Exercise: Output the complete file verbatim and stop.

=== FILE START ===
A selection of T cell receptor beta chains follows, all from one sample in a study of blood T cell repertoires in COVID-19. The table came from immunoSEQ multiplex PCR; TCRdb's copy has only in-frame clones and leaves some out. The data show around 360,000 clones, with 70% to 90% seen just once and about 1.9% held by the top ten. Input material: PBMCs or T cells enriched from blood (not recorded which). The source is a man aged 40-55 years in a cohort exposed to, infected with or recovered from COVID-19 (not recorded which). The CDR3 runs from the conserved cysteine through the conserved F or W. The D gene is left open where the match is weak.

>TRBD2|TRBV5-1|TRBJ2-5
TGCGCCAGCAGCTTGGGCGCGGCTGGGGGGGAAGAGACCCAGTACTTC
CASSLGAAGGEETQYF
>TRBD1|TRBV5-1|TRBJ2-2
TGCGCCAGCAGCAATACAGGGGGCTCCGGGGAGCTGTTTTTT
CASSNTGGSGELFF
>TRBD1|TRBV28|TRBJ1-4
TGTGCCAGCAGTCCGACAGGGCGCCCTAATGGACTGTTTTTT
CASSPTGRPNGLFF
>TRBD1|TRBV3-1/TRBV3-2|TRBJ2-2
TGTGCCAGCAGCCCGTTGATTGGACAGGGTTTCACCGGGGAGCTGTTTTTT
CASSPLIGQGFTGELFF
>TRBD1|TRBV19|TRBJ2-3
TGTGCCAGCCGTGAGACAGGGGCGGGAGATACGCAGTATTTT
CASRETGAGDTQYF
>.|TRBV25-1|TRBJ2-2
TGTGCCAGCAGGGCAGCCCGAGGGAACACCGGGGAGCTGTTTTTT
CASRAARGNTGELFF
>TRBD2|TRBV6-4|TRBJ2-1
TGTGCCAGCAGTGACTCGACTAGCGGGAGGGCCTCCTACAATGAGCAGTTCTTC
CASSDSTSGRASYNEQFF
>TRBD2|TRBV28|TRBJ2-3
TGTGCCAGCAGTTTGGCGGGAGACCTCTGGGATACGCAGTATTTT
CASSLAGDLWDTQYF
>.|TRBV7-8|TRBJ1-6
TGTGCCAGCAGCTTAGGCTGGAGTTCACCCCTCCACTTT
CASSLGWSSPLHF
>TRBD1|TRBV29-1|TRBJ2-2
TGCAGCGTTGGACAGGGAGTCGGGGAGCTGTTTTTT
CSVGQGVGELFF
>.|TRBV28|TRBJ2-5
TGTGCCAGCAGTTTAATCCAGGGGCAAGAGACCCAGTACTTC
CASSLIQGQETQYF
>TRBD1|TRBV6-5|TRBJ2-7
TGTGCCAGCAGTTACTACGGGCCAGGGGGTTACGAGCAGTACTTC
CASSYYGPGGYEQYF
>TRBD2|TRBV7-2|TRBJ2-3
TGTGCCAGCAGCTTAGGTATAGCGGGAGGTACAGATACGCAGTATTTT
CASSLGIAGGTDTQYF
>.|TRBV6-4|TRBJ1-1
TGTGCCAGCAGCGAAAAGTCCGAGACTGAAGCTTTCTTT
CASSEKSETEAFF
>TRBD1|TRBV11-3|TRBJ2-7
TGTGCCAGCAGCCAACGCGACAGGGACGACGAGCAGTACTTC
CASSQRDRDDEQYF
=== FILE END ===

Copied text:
A selection of T cell receptor beta chains follows, all from one sample in a study of blood T cell repertoires in COVID-19. The table came from immunoSEQ multiplex PCR; TCRdb's copy has only in-frame clones and leaves some out. The data show around 360,000 clones, with 70% to 90% seen just once and about 1.9% held by the top ten. Input material: PBMCs or T cells enriched from blood (not recorded which). The source is a man aged 40-55 years in a cohort exposed to, infected with or recovered from COVID-19 (not recorded which). The CDR3 runs from the conserved cysteine through the conserved F or W. The D gene is left open where the match is weak.

>TRBD2|TRBV5-1|TRBJ2-5
TGCGCCAGCAGCTTGGGCGCGGCTGGGGGGGAAGAGACCCAGTACTTC
CASSLGAAGGEETQYF
>TRBD1|TRBV5-1|TRBJ2-2
TGCGCCAGCAGCAATACAGGGGGCTCCGGGGAGCTGTTTTTT
CASSNTGGSGELFF
>TRBD1|TRBV28|TRBJ1-4
TGTGCCAGCAGTCCGACAGGGCGCCCTAATGGACTGTTTTTT
CASSPTGRPNGLFF
>TRBD1|TRBV3-1/TRBV3-2|TRBJ2-2
TGTGCCAGCAGCCCGTTGATTGGACAGGGTTTCACCGGGGAGCTGTTTTTT
CASSPLIGQGFTGELFF
>TRBD1|TRBV19|TRBJ2-3
TGTGCCAGCCGTGAGACAGGGGCGGGAGATACGCAGTATTTT
CASRETGAGDTQYF
>.|TRBV25-1|TRBJ2-2
TGTGCCAGCAGGGCAGCCCGAGGGAACACCGGGGAGCTGTTTTTT
CASRAARGNTGELFF
>TRBD2|TRBV6-4|TRBJ2-1
TGTGCCAGCAGTGACTCGACTAGCGGGAGGGCCTCCTACAATGAGCAGTTCTTC
CASSDSTSGRASYNEQFF
>TRBD2|TRBV28|TRBJ2-3
TGTGCCAGCAGTTTGGCGGGAGACCTCTGGGATACGCAGTATTTT
CASSLAGDLWDTQYF
>.|TRBV7-8|TRBJ1-6
TGTGCCAGCAGCTTAGGCTGGAGTTCACCCCTCCACTTT
CASSLGWSSPLHF
>TRBD1|TRBV29-1|TRBJ2-2
TGCAGCGTTGGACAGGGAGTCGGGGAGCTGTTTTTT
CSVGQGVGELFF
>.|TRBV28|TRBJ2-5
TGTGCCAGCAGTTTAATCCAGGGGCAAGAGACCCAGTACTTC
CASSLIQGQETQYF
>TRBD1|TRBV6-5|TRBJ2-7
TGTGCCAGCAGTTACTACGGGCCAGGGGGTTACGAGCAGTACTTC
CASSYYGPGGYEQYF
>TRBD2|TRBV7-2|TRBJ2-3
TGTGCCAGCAGCTTAGGTATAGCGGGAGGTACAGATACGCAGTATTTT
CASSLGIAGGTDTQYF
>.|TRBV6-4|TRBJ1-1
TGTGCCAGCAGCGAAAAGTCCGAGACTGAAGCTTTCTTT
CASSEKSETEAFF
>TRBD1|TRBV11-3|TRBJ2-7
TGTGCCAGCAGCCAACGCGACAGGGACGACGAGCAGTACTTC
CASSQRDRDDEQYF